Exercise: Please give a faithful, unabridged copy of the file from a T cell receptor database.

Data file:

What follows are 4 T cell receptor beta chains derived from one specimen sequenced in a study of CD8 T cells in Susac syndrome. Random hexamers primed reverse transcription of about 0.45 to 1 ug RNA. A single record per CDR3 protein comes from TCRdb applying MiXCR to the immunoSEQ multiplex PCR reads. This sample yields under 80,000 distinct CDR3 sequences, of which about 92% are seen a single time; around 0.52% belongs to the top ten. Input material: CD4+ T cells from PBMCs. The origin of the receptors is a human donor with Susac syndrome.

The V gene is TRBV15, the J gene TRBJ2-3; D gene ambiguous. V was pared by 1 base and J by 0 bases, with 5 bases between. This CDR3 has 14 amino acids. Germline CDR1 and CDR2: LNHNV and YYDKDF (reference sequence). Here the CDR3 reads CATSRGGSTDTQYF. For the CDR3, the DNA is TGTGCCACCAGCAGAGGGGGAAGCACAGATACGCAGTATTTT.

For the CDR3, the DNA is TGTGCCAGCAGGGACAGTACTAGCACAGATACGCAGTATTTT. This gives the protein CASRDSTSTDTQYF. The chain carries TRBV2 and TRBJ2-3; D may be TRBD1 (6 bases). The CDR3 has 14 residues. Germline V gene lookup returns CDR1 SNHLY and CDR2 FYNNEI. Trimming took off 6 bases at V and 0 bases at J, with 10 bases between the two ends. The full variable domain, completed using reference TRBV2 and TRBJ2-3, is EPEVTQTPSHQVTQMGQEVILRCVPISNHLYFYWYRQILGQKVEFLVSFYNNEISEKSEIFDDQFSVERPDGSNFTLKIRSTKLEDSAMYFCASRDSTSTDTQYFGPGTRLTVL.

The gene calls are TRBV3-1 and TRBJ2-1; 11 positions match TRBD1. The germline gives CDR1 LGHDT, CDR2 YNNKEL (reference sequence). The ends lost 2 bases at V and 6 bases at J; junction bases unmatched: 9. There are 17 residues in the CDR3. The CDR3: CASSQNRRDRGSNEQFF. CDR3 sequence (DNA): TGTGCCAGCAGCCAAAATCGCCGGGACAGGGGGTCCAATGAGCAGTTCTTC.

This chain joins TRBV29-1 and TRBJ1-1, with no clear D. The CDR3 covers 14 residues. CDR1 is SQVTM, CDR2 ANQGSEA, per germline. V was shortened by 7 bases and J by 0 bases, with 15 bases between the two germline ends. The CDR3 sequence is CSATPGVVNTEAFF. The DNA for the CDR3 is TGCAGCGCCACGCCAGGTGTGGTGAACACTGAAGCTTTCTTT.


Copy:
What follows are 4 T cell receptor beta chains derived from one specimen sequenced in a study of CD8 T cells in Susac syndrome. Random hexamers primed reverse transcription of about 0.45 to 1 ug RNA. A single record per CDR3 protein comes from TCRdb applying MiXCR to the immunoSEQ multiplex PCR reads. This sample yields under 80,000 distinct CDR3 sequences, of which about 92% are seen a single time; around 0.52% belongs to the top ten. Input material: CD4+ T cells from PBMCs. The origin of the receptors is a human donor with Susac syndrome.

The V gene is TRBV15, the J gene TRBJ2-3; D gene ambiguous. V was pared by 1 base and J by 0 bases, with 5 bases between. This CDR3 has 14 amino acids. Germline CDR1 and CDR2: LNHNV and YYDKDF (reference sequence). Here the CDR3 reads CATSRGGSTDTQYF. For the CDR3, the DNA is TGTGCCACCAGCAGAGGGGGAAGCACAGATACGCAGTATTTT.

For the CDR3, the DNA is TGTGCCAGCAGGGACAGTACTAGCACAGATACGCAGTATTTT. This gives the protein CASRDSTSTDTQYF. The chain carries TRBV2 and TRBJ2-3; D may be TRBD1 (6 bases). The CDR3 has 14 residues. Germline V gene lookup returns CDR1 SNHLY and CDR2 FYNNEI. Trimming took off 6 bases at V and 0 bases at J, with 10 bases between the two ends. The full variable domain, completed using reference TRBV2 and TRBJ2-3, is EPEVTQTPSHQVTQMGQEVILRCVPISNHLYFYWYRQILGQKVEFLVSFYNNEISEKSEIFDDQFSVERPDGSNFTLKIRSTKLEDSAMYFCASRDSTSTDTQYFGPGTRLTVL.

The gene calls are TRBV3-1 and TRBJ2-1; 11 positions match TRBD1. The germline gives CDR1 LGHDT, CDR2 YNNKEL (reference sequence). The ends lost 2 bases at V and 6 bases at J; junction bases unmatched: 9. There are 17 residues in the CDR3. The CDR3: CASSQNRRDRGSNEQFF. CDR3 sequence (DNA): TGTGCCAGCAGCCAAAATCGCCGGGACAGGGGGTCCAATGAGCAGTTCTTC.

This chain joins TRBV29-1 and TRBJ1-1, with no clear D. The CDR3 covers 14 residues. CDR1 is SQVTM, CDR2 ANQGSEA, per germline. V was shortened by 7 bases and J by 0 bases, with 15 bases between the two germline ends. The CDR3 sequence is CSATPGVVNTEAFF. The DNA for the CDR3 is TGCAGCGCCACGCCAGGTGTGGTGAACACTGAAGCTTTCTTT.